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Chronic kidney disease in patients with normal eGFR at baseline: results from EuroSIDA


Chronic kidney disease (CKD) is an emerging co-morbidity among HIV patients. Recent EuroSIDA analyses identified CKD risk factors including hypertension, diabetes, hepatitis C, age>50, low CD4 count, prior AIDS events and cumulative exposure to certain antiretrovirals (ARVs; tenofovir, indinavir atazanavir and probably lopinavir/ritonavir).


We aimed to extend our previous findings by estimating the CKD incidence among patients with normal kidney function at baseline with and without other risk factors, in order to disentangle if ARVs also pose a risk to patients with normal kidney function , and not only to those with pre-existing impairment.


Cockcroft-Gault equation standardised for body surface was used to estimate Glomerular filtration rate (eGFR, ml/min/1,73m2). Patients with baseline eGFR> 90 were included. Baseline was defined as the first eGFR assessment after 01.01.2004. CKD was defined as 2 consecutive eGFR<60 (>3 months apart). Follow-up was from baseline until CKD or last eGFR. Unadjusted incidence rates (IR) are presented per 100 PYFU and stratified by cumulative ARV exposure.


4824 patients had baseline eGFR>90. They were predominantly white (86.4%), male (74.4%) infected via homosexual contact (41.4%). At baseline 17.6% had hypertension, 3.7% diabetes and 24.1% hepatitis C. Median age was 40 (IQR: 34.6-45.1) years, and median CD4 count 446 (300-640) cells/mm3. During 15391 PYFU and a median follow-up of 41 (IQR 21-56) months, 34 (0,7%) developed CKD (IR 0.22, 95%CI 0.15-0.30). Among patients without traditional risk factors, 7 patients developed CKD during 8076 PYFU (IR 0.09 95%CI 0.04-1.18). In unadjusted analyses CKD incidences increased with increasing cumulative ARV exposure for the ARVs tested (test for trend significant for all drugs investigated) (Figure 1).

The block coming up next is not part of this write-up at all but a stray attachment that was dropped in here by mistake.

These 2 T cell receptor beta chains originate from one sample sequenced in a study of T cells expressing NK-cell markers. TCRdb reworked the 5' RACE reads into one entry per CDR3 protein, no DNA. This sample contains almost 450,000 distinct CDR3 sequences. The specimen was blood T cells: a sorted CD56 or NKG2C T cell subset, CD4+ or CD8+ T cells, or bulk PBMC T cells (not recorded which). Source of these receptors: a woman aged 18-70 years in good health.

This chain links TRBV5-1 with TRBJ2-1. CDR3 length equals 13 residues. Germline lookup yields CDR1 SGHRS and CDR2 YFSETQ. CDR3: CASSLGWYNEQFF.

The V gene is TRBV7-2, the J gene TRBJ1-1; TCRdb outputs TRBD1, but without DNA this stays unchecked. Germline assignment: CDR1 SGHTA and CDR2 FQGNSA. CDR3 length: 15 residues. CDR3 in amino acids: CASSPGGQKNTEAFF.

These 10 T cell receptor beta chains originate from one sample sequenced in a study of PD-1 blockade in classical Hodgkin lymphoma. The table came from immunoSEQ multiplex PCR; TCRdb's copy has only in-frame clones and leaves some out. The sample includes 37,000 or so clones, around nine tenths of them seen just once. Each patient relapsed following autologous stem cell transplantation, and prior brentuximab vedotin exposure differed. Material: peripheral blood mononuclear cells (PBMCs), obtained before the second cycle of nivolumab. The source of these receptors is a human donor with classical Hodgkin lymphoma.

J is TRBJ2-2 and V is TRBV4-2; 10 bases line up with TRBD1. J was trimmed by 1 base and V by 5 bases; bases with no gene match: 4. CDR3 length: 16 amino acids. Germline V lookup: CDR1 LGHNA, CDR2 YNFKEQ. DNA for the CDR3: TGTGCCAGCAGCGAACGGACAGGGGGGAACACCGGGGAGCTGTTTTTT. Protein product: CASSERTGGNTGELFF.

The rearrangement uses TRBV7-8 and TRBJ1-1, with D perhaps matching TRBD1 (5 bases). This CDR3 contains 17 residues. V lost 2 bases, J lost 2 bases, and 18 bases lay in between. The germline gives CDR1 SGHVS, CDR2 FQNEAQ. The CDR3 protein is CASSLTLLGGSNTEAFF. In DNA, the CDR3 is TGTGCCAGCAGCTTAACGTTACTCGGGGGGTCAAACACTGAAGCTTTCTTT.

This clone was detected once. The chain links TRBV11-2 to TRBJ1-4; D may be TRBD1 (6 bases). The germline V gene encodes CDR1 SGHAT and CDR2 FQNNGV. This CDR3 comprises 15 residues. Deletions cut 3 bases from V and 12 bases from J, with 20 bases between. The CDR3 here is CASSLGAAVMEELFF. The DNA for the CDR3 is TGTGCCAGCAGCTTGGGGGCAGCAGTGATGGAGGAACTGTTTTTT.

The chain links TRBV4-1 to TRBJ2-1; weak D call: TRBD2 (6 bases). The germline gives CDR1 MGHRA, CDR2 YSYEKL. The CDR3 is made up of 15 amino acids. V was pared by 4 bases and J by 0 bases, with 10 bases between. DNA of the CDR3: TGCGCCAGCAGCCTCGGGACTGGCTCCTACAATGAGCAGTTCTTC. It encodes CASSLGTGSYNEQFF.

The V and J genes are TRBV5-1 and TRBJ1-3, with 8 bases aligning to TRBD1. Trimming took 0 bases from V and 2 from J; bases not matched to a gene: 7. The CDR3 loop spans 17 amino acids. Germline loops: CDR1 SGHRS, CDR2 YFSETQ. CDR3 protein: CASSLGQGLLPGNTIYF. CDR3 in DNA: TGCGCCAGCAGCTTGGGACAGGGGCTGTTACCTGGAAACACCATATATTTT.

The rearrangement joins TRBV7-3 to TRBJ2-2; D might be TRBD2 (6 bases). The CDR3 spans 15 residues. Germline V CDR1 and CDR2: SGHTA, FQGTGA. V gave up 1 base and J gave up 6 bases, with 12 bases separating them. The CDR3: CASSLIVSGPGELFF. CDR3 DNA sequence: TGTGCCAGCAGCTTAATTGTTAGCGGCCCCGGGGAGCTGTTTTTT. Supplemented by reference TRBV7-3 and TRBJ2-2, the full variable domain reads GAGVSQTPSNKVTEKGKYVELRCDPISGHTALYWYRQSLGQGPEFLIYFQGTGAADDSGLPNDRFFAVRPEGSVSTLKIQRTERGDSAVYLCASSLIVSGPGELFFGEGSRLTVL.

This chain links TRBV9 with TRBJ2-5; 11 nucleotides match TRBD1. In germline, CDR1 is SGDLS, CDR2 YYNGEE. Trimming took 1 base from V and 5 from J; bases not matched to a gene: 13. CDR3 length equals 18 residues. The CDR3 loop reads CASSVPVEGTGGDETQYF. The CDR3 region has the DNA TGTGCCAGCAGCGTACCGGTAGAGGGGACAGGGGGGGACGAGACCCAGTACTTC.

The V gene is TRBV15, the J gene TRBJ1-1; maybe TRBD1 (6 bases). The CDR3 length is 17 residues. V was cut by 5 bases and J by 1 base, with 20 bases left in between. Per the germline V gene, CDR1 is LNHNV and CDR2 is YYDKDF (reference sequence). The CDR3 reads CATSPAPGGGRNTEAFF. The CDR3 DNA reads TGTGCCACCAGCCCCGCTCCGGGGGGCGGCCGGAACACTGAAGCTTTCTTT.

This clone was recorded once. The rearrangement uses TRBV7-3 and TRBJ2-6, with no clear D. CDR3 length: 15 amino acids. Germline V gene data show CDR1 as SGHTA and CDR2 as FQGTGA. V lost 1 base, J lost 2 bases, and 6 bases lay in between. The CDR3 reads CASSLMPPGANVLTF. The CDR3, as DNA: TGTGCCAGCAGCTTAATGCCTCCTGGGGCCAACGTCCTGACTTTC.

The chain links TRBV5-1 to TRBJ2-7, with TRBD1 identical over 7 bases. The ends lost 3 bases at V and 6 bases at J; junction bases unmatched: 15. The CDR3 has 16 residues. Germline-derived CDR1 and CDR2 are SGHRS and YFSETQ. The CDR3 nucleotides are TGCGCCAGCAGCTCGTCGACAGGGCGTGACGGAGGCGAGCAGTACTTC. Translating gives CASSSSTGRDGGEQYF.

figure 1

Figure 1


This study of almost 5000 patients and a median follow-up >3 years demonstrates that CKD development from normal kidney function was infrequent. The IR was higher in patients with renal risk factors and those cumulative exposed to the ARVs investigated in unadjusted models. This suggests that ARVs might also pose a risk in patients with normal kidney function. Adjusted analyses were not possible due to low IR. Future studies with substantially larger size and longer follow up are needed to reproduce the findings in adjusted models, determine the role of cumulative exposure to individual ARVs and investigate the clinical implications.

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Ryom, L., Mocroft, A., Reiss, P. et al. Chronic kidney disease in patients with normal eGFR at baseline: results from EuroSIDA. JIAS 13 (Suppl 4), P82 (2010).

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